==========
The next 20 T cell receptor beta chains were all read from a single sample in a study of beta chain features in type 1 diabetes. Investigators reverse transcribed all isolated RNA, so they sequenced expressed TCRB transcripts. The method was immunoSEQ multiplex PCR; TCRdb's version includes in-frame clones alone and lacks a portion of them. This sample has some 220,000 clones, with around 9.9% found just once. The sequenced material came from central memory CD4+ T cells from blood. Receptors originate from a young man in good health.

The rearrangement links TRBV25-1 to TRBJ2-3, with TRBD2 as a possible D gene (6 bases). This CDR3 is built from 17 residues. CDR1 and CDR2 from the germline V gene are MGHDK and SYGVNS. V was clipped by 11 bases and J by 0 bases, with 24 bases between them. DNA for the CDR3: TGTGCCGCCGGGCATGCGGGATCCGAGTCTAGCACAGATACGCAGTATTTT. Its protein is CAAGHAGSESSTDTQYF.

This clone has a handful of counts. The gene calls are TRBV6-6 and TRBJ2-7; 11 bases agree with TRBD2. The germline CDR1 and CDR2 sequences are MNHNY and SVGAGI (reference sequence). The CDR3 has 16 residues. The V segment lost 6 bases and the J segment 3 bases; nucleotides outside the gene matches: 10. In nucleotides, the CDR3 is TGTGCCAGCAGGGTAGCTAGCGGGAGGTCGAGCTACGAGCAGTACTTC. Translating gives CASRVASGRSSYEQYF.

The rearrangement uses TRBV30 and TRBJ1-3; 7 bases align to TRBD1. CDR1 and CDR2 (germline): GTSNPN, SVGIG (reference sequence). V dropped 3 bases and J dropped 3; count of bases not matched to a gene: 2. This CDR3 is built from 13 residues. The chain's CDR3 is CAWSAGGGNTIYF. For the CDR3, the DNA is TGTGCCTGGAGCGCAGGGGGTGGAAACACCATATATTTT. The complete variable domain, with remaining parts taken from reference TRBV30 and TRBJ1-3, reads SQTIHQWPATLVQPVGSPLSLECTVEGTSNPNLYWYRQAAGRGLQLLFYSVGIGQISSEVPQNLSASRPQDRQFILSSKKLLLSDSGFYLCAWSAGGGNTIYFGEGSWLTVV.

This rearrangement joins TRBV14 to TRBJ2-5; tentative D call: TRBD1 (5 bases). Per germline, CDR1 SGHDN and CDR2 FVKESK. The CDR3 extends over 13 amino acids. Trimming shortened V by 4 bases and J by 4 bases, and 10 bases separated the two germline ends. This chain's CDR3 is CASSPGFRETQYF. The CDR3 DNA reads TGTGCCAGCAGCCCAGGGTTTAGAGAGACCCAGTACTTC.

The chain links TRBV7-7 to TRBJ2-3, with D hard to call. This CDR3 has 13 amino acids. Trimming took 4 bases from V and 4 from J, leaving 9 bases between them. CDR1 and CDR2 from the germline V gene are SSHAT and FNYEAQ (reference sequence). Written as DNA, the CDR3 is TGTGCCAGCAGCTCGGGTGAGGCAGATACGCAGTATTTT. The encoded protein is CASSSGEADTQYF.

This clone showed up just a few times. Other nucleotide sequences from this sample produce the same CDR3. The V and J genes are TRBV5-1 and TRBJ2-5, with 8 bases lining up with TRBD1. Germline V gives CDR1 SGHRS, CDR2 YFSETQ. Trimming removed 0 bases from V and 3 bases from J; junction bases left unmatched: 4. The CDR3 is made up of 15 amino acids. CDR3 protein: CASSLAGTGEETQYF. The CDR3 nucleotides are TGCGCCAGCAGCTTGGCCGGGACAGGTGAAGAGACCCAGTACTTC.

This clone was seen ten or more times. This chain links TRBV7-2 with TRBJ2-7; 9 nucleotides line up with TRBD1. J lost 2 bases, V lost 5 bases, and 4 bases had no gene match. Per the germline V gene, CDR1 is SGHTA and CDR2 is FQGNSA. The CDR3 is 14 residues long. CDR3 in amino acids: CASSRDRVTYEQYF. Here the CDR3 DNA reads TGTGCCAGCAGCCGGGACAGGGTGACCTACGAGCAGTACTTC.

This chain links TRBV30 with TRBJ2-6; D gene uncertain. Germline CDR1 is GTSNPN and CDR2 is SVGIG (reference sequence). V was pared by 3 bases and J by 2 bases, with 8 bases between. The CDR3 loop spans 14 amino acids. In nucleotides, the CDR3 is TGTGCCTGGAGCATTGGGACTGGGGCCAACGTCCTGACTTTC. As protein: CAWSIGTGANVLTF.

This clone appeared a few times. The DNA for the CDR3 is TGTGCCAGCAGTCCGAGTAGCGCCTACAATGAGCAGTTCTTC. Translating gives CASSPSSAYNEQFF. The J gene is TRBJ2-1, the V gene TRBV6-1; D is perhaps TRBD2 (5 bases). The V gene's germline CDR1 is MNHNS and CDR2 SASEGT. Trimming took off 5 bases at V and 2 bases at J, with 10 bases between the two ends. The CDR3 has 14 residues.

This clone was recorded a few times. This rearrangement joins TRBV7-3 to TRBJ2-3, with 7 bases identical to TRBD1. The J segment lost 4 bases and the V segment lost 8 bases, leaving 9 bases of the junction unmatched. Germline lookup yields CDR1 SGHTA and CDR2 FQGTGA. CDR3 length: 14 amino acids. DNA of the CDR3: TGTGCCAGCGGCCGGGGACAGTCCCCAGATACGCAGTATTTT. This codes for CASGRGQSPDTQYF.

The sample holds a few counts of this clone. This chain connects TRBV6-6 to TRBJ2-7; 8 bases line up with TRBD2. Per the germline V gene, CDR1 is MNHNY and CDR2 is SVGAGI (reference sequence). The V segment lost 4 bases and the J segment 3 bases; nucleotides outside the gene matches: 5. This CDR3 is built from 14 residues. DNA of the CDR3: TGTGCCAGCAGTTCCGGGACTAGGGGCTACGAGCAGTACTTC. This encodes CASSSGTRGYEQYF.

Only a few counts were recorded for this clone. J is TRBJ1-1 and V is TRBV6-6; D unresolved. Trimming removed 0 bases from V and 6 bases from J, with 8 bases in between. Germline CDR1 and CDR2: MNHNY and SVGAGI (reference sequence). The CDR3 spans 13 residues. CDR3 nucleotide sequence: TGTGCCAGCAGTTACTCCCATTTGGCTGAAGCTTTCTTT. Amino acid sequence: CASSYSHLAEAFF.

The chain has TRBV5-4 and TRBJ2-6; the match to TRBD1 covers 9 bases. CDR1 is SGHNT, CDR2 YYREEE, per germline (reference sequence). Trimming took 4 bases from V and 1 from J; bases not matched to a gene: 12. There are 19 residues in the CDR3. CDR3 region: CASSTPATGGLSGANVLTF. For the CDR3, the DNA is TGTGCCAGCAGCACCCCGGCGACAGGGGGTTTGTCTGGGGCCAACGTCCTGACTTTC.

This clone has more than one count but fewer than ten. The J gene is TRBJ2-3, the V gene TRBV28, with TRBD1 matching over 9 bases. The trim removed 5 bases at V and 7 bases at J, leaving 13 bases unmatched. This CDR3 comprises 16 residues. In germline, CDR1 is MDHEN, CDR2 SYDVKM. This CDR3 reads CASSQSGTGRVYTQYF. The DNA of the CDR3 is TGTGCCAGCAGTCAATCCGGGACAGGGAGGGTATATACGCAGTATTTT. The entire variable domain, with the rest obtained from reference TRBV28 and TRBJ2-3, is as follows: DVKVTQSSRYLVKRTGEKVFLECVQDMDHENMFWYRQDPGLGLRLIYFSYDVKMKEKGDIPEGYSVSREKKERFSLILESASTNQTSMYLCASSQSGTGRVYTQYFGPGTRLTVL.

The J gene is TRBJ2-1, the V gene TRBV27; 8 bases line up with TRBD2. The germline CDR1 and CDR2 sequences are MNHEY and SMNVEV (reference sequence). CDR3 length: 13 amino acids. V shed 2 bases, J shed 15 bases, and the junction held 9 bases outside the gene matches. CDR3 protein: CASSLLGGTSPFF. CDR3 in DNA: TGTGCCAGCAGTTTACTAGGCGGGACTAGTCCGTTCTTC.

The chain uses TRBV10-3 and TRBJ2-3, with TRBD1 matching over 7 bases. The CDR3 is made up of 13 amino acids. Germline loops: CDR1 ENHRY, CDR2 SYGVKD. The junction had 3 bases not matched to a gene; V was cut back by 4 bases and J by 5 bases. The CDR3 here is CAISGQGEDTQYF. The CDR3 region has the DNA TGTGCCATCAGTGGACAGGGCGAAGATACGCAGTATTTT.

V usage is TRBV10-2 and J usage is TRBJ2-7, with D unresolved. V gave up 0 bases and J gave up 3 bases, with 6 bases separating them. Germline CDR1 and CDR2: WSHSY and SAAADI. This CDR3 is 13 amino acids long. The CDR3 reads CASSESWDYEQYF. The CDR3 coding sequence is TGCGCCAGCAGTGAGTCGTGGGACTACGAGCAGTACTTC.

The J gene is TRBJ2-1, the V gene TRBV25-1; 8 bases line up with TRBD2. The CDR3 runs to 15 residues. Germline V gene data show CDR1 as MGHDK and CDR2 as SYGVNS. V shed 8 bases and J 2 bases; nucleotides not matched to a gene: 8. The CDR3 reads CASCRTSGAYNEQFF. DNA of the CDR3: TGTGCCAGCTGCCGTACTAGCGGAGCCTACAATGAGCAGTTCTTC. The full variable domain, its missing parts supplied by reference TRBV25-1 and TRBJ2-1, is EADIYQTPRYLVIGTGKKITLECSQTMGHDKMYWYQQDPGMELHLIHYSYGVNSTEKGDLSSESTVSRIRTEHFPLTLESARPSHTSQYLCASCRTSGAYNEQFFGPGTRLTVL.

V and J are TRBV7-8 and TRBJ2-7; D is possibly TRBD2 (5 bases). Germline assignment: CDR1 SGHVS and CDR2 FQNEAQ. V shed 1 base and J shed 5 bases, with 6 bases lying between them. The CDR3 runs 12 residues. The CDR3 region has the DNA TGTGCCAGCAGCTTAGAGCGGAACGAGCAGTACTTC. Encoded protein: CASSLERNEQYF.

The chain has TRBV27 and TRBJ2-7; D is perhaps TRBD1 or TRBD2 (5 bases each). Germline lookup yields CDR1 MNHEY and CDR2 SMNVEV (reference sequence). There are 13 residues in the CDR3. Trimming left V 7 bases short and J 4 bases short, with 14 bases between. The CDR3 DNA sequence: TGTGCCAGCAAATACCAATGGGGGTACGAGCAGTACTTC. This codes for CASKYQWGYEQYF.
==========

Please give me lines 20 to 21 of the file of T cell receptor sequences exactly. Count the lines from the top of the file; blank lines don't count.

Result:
V and J are TRBV7-8 and TRBJ2-7; D is possibly TRBD2 (5 bases). Germline assignment: CDR1 SGHVS and CDR2 FQNEAQ. V shed 1 base and J shed 5 bases, with 6 bases lying between them. The CDR3 runs 12 residues. The CDR3 region has the DNA TGTGCCAGCAGCTTAGAGCGGAACGAGCAGTACTTC. Encoded protein: CASSLERNEQYF.

The chain has TRBV27 and TRBJ2-7; D is perhaps TRBD1 or TRBD2 (5 bases each). Germline lookup yields CDR1 MNHEY and CDR2 SMNVEV (reference sequence). There are 13 residues in the CDR3. Trimming left V 7 bases short and J 4 bases short, with 14 bases between. The CDR3 DNA sequence: TGTGCCAGCAAATACCAATGGGGGTACGAGCAGTACTTC. This codes for CASKYQWGYEQYF.